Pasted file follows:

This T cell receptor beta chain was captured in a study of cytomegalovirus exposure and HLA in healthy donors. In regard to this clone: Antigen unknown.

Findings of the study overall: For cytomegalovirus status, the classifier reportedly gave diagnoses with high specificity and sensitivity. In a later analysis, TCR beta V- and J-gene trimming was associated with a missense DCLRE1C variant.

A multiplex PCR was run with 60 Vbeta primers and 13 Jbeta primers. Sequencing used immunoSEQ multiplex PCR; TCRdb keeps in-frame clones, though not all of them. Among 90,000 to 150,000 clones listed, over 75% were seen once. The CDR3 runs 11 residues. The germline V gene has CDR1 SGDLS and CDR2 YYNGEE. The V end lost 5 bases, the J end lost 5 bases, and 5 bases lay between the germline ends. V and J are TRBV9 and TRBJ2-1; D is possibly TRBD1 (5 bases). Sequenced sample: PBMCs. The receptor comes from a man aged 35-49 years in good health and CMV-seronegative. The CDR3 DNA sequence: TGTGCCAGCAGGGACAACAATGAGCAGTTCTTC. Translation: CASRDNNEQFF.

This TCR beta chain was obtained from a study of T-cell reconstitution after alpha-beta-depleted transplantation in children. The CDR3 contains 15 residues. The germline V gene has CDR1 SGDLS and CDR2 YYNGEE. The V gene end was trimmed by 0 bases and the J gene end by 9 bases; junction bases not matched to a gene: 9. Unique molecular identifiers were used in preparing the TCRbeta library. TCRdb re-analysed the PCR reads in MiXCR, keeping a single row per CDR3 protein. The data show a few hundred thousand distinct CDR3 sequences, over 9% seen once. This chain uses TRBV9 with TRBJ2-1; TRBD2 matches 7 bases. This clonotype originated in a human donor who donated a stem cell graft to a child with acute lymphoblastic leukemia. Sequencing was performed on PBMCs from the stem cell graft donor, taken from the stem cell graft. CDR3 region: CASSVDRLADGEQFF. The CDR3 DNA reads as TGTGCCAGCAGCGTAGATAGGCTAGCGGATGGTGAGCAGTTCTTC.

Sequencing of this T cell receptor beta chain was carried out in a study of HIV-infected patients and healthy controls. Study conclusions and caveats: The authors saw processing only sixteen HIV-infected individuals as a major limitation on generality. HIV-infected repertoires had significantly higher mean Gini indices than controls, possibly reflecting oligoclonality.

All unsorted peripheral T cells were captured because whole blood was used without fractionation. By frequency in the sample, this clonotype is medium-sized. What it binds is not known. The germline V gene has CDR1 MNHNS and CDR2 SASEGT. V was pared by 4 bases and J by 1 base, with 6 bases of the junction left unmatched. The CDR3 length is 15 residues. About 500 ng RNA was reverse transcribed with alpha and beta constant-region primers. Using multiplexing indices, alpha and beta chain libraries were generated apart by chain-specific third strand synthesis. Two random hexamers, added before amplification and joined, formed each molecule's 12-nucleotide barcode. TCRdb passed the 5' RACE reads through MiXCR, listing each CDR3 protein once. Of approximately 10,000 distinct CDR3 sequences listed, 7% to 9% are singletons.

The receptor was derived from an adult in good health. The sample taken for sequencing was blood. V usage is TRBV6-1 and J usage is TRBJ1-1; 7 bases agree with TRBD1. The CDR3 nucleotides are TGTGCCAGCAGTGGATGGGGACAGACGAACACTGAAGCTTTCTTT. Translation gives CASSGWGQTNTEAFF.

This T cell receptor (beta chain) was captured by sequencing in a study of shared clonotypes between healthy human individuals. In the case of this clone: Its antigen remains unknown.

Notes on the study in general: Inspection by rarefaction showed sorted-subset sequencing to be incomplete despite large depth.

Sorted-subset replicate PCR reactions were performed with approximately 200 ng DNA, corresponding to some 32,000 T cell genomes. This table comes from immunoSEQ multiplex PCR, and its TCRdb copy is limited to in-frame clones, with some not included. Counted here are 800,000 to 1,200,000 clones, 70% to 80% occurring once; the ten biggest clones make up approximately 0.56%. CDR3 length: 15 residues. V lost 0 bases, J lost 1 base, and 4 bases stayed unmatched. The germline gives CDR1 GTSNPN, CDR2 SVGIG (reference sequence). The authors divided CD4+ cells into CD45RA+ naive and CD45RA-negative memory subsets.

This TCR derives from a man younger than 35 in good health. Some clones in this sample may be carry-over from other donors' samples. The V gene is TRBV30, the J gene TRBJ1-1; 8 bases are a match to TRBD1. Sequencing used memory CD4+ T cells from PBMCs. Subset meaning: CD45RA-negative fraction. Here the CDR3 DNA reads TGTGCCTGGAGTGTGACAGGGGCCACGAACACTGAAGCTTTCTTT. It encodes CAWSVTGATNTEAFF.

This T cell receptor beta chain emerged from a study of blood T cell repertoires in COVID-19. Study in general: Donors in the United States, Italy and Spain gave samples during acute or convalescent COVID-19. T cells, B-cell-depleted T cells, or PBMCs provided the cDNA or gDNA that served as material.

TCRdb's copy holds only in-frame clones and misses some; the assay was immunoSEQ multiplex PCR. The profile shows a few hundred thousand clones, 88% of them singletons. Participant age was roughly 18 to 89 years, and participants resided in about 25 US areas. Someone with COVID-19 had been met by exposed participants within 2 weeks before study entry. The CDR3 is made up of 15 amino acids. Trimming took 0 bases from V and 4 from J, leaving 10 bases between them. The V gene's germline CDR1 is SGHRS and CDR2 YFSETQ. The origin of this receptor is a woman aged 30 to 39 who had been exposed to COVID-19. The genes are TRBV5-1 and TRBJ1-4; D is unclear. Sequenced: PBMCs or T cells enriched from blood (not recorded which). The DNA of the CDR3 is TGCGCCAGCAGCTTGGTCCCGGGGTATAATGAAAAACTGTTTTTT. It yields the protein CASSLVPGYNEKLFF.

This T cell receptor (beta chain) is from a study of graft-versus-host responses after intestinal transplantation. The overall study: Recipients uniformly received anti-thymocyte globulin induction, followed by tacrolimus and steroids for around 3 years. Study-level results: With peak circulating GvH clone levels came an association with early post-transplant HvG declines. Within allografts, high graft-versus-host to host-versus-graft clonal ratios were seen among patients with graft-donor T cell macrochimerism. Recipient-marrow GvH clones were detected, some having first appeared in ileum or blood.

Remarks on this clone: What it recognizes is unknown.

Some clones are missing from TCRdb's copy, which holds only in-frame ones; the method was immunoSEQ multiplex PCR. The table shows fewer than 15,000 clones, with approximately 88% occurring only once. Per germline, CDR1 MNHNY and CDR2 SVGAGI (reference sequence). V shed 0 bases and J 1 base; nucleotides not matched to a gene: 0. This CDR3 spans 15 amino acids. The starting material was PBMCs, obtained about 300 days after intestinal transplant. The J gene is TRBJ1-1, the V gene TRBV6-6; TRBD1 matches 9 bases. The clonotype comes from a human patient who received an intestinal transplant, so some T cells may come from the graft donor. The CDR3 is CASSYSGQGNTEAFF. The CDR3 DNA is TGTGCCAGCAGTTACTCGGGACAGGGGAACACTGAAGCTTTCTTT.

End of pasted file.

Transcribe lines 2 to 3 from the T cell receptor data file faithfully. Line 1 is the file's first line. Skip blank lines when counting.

Findings of the study overall: For cytomegalovirus status, the classifier reportedly gave diagnoses with high specificity and sensitivity. In a later analysis, TCR beta V- and J-gene trimming was associated with a missense DCLRE1C variant.

A multiplex PCR was run with 60 Vbeta primers and 13 Jbeta primers. Sequencing used immunoSEQ multiplex PCR; TCRdb keeps in-frame clones, though not all of them. Among 90,000 to 150,000 clones listed, over 75% were seen once. The CDR3 runs 11 residues. The germline V gene has CDR1 SGDLS and CDR2 YYNGEE. The V end lost 5 bases, the J end lost 5 bases, and 5 bases lay between the germline ends. V and J are TRBV9 and TRBJ2-1; D is possibly TRBD1 (5 bases). Sequenced sample: PBMCs. The receptor comes from a man aged 35-49 years in good health and CMV-seronegative. The CDR3 DNA sequence: TGTGCCAGCAGGGACAACAATGAGCAGTTCTTC. Translation: CASRDNNEQFF.